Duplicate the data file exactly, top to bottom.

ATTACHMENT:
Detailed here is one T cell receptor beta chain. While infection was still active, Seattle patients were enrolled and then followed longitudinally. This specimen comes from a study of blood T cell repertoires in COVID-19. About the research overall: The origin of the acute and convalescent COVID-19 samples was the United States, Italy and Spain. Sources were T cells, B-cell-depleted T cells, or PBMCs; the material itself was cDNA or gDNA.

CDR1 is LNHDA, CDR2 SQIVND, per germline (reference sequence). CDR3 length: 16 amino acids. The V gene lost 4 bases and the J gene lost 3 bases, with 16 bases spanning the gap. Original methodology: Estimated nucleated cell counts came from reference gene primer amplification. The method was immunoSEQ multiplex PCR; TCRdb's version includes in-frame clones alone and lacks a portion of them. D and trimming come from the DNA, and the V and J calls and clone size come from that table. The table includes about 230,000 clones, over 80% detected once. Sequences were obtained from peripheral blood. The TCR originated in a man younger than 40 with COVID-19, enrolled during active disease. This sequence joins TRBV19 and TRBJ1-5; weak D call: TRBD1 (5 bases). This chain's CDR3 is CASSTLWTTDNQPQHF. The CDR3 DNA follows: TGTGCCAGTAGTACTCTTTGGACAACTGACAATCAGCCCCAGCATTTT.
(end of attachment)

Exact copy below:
Detailed here is one T cell receptor beta chain. While infection was still active, Seattle patients were enrolled and then followed longitudinally. This specimen comes from a study of blood T cell repertoires in COVID-19. About the research overall: The origin of the acute and convalescent COVID-19 samples was the United States, Italy and Spain. Sources were T cells, B-cell-depleted T cells, or PBMCs; the material itself was cDNA or gDNA.

CDR1 is LNHDA, CDR2 SQIVND, per germline (reference sequence). CDR3 length: 16 amino acids. The V gene lost 4 bases and the J gene lost 3 bases, with 16 bases spanning the gap. Original methodology: Estimated nucleated cell counts came from reference gene primer amplification. The method was immunoSEQ multiplex PCR; TCRdb's version includes in-frame clones alone and lacks a portion of them. D and trimming come from the DNA, and the V and J calls and clone size come from that table. The table includes about 230,000 clones, over 80% detected once. Sequences were obtained from peripheral blood. The TCR originated in a man younger than 40 with COVID-19, enrolled during active disease. This sequence joins TRBV19 and TRBJ1-5; weak D call: TRBD1 (5 bases). This chain's CDR3 is CASSTLWTTDNQPQHF. The CDR3 DNA follows: TGTGCCAGTAGTACTCTTTGGACAACTGACAATCAGCCCCAGCATTTT.